But one I will always remember with tremendous affection and gratitude was Black Jack ... a true poster child for the abandoned, difficult to adopt "big black mutt". He was sitting in a snowbank by the side of the road on my way home to the ranch in the middle of a Montana winter, maybe 6 or 8 weeks old. I could not drive past.

A year later, he moved with me from Montana to Kentucky and settled in with great delight ... a born redneck at heart. He rode on the tractor up to the fields, was fascinated by the crawdad holes around the springs and never met a stranger. He learned who was supposed to be where and while he would do the usual "farm guarding" barking at strange vehicles, wandering coons and possums and the occasional stray dog or cat, he also had a "something's wrong out here" bark. It was very distinctive and he would not stop. On several occasions this announced horses that had gone through fences and were out and on at least 4 occasions his alert probably saved a horse from serious injury or death. We have portable panels for corrals and stalls and several times he alerted us that there was a horse tangled in a panel. The "unadoptable mutt" saved us losses of thousands of dollars.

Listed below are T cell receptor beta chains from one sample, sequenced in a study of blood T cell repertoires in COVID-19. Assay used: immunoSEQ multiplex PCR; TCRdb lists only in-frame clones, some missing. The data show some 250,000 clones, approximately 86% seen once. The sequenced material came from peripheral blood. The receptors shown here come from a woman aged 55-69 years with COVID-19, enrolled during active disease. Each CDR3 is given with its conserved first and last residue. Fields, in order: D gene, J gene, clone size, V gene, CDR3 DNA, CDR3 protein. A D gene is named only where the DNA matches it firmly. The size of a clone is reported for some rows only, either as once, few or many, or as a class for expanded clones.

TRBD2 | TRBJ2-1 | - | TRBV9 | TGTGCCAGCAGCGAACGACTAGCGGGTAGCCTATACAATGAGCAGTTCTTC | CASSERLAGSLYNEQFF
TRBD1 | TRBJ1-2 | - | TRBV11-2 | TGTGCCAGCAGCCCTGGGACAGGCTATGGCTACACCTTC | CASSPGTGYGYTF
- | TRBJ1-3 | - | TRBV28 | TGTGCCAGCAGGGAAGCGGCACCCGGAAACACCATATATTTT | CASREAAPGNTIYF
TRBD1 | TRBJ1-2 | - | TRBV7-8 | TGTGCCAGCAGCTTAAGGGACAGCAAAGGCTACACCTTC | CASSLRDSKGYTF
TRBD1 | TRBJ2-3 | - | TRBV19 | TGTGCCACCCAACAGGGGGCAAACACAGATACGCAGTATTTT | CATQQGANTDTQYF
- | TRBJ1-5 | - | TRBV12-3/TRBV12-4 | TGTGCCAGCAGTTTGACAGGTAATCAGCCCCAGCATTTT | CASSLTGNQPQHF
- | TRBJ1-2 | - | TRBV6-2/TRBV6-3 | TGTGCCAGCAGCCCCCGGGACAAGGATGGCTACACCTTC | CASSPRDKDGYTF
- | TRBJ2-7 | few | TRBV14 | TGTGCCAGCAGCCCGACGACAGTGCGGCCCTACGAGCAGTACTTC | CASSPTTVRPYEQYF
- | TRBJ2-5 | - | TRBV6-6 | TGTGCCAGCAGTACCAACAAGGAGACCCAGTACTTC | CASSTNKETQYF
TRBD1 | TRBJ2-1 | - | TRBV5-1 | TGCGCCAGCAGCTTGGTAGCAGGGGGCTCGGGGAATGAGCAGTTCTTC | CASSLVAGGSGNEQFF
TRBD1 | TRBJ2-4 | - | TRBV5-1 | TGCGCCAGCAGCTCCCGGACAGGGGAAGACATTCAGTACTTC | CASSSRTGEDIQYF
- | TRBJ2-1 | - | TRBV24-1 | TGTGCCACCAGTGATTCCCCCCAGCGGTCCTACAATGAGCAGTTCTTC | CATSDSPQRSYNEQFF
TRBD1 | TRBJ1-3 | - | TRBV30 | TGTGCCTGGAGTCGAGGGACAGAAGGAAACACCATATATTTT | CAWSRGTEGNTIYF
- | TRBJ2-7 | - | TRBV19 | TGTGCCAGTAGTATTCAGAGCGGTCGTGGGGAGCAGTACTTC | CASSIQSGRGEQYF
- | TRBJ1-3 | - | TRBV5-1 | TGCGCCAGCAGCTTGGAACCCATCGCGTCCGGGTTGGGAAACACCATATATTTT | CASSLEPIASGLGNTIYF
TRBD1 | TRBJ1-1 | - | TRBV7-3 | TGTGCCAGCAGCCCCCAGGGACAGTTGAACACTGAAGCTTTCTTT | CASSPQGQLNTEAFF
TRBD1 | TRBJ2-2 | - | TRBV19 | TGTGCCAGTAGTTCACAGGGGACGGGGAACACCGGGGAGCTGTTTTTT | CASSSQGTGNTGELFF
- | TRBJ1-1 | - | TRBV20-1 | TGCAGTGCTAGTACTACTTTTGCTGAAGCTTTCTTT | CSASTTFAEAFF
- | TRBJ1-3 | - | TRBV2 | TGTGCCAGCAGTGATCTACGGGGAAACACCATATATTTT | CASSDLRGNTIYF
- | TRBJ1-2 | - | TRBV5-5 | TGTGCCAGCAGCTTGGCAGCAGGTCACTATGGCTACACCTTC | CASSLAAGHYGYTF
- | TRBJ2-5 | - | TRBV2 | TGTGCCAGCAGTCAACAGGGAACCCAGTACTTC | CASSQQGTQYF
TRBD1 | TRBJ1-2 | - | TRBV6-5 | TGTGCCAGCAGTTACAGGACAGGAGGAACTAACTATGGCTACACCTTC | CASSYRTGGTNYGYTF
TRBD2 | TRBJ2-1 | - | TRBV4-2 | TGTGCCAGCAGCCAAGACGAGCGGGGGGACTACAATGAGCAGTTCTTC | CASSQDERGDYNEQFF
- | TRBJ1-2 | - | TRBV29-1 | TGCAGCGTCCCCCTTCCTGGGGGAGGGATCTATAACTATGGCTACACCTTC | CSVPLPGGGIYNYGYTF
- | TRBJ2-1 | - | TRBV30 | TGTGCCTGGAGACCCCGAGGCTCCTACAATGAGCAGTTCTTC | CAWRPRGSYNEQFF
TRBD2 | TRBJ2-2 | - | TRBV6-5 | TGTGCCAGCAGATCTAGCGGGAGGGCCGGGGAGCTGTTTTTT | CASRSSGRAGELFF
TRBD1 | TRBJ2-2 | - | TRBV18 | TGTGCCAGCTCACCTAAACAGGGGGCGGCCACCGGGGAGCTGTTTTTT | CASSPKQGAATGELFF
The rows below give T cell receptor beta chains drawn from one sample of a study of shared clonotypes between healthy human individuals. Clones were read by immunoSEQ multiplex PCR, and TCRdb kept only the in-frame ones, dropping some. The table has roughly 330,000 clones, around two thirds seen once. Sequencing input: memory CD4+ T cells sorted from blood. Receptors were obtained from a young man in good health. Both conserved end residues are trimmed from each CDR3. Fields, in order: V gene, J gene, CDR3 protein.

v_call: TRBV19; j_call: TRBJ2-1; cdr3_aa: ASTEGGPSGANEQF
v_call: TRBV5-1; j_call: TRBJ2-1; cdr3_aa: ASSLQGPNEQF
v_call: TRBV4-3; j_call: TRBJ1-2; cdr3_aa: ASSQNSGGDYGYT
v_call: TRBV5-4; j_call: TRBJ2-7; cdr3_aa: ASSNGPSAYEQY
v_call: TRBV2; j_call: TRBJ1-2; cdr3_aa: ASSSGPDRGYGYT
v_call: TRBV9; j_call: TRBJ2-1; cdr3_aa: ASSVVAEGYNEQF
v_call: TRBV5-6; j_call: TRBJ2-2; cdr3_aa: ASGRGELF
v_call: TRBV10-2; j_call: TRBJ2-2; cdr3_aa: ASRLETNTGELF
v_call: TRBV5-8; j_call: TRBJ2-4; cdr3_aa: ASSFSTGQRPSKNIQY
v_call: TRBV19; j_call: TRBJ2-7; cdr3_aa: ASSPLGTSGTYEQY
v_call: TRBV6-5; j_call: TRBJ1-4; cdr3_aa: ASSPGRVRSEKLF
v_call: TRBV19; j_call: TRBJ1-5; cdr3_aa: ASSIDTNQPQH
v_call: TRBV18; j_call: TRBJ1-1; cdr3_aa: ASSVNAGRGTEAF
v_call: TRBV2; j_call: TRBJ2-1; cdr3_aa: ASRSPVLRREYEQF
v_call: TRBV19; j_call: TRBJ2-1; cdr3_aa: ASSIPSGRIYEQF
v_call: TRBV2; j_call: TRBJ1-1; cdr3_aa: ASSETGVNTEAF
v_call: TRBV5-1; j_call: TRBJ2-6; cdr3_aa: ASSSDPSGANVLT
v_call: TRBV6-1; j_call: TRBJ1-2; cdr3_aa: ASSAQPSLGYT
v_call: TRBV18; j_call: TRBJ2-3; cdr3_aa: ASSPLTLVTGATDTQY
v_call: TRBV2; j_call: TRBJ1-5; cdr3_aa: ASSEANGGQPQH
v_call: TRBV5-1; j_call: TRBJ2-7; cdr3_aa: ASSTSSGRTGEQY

You could believe he knew he had been rescued from a certain, unpleasant early death and was grateful for every day of his life after that. He was always delighted to see you in the morning. He was overjoyed at every little treat or "extra". Dinner leftovers were greeted with bounces and whirling, with the tail practically wagging the dog. Fresh hay in the house was tossed and pawed, with quick trips back out to wag and bounce, to make sure you knew he was just delighted with it. He greeted every little treat with an attitude that seemed to say "Mine? All mine? Really? I was a good dog?"